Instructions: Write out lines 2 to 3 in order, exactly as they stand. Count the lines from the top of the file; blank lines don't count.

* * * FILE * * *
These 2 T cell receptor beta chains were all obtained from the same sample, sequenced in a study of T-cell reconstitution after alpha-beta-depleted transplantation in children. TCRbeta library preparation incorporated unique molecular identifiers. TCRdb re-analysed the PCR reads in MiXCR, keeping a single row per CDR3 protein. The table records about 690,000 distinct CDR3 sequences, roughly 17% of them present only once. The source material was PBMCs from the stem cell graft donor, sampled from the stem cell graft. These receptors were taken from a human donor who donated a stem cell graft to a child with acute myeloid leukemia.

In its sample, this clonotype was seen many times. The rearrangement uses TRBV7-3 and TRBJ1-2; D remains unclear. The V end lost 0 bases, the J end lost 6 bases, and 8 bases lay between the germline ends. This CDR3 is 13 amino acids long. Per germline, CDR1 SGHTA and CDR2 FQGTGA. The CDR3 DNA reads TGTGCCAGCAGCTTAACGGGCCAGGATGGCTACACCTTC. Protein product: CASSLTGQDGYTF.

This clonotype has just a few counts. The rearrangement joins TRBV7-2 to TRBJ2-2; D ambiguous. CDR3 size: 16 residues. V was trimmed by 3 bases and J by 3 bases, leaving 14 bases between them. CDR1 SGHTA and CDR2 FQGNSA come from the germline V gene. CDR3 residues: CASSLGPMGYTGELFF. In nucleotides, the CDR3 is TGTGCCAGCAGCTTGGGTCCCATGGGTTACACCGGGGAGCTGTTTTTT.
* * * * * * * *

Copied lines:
In its sample, this clonotype was seen many times. The rearrangement uses TRBV7-3 and TRBJ1-2; D remains unclear. The V end lost 0 bases, the J end lost 6 bases, and 8 bases lay between the germline ends. This CDR3 is 13 amino acids long. Per germline, CDR1 SGHTA and CDR2 FQGTGA. The CDR3 DNA reads TGTGCCAGCAGCTTAACGGGCCAGGATGGCTACACCTTC. Protein product: CASSLTGQDGYTF.

This clonotype has just a few counts. The rearrangement joins TRBV7-2 to TRBJ2-2; D ambiguous. CDR3 size: 16 residues. V was trimmed by 3 bases and J by 3 bases, leaving 14 bases between them. CDR1 SGHTA and CDR2 FQGNSA come from the germline V gene. CDR3 residues: CASSLGPMGYTGELFF. In nucleotides, the CDR3 is TGTGCCAGCAGCTTGGGTCCCATGGGTTACACCGGGGAGCTGTTTTTT.